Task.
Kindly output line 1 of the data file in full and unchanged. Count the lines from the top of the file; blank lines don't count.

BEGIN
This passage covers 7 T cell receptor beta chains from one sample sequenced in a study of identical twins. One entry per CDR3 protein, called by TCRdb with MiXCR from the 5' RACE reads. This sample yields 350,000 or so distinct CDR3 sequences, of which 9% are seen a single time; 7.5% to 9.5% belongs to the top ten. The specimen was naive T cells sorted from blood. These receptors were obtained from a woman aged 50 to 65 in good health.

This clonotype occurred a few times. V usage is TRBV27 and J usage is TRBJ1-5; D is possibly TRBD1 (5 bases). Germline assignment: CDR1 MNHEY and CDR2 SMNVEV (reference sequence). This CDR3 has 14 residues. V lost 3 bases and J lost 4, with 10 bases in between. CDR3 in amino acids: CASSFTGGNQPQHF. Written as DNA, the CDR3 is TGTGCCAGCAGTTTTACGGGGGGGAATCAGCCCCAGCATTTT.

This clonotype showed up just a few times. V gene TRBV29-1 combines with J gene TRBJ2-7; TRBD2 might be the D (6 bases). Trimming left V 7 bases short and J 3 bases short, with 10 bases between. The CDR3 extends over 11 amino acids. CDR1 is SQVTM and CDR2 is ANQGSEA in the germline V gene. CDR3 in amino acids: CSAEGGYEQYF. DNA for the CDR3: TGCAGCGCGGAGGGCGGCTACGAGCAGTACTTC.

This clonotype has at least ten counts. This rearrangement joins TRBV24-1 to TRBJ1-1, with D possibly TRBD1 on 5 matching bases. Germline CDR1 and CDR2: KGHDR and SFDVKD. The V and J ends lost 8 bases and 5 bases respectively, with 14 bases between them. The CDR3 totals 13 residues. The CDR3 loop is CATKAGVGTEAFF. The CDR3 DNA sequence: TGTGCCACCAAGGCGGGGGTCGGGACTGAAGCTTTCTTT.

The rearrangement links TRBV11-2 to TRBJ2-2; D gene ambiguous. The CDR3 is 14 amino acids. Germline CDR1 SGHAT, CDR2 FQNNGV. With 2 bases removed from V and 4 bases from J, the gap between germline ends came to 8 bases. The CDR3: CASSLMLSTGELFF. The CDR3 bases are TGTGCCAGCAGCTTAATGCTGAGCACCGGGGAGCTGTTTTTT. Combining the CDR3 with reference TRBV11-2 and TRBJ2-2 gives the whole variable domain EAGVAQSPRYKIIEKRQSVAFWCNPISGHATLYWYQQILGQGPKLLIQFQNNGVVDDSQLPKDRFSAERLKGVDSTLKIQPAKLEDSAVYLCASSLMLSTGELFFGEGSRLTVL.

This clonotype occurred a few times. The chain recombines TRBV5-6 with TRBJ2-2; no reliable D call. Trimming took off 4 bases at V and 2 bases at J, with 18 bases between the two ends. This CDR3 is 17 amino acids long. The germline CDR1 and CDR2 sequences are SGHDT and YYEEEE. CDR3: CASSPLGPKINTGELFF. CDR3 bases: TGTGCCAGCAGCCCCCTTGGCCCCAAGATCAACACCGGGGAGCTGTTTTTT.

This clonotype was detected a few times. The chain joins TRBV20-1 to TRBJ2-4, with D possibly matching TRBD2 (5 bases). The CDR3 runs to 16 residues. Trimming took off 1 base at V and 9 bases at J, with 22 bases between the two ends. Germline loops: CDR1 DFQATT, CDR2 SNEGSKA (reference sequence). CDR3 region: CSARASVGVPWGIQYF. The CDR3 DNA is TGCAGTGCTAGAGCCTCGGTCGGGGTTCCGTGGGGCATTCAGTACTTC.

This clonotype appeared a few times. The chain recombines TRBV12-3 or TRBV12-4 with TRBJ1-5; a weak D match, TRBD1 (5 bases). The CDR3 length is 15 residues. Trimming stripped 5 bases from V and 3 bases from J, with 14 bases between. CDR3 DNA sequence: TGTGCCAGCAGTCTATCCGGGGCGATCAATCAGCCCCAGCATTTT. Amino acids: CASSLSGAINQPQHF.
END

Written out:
This passage covers 7 T cell receptor beta chains from one sample sequenced in a study of identical twins. One entry per CDR3 protein, called by TCRdb with MiXCR from the 5' RACE reads. This sample yields 350,000 or so distinct CDR3 sequences, of which 9% are seen a single time; 7.5% to 9.5% belongs to the top ten. The specimen was naive T cells sorted from blood. These receptors were obtained from a woman aged 50 to 65 in good health.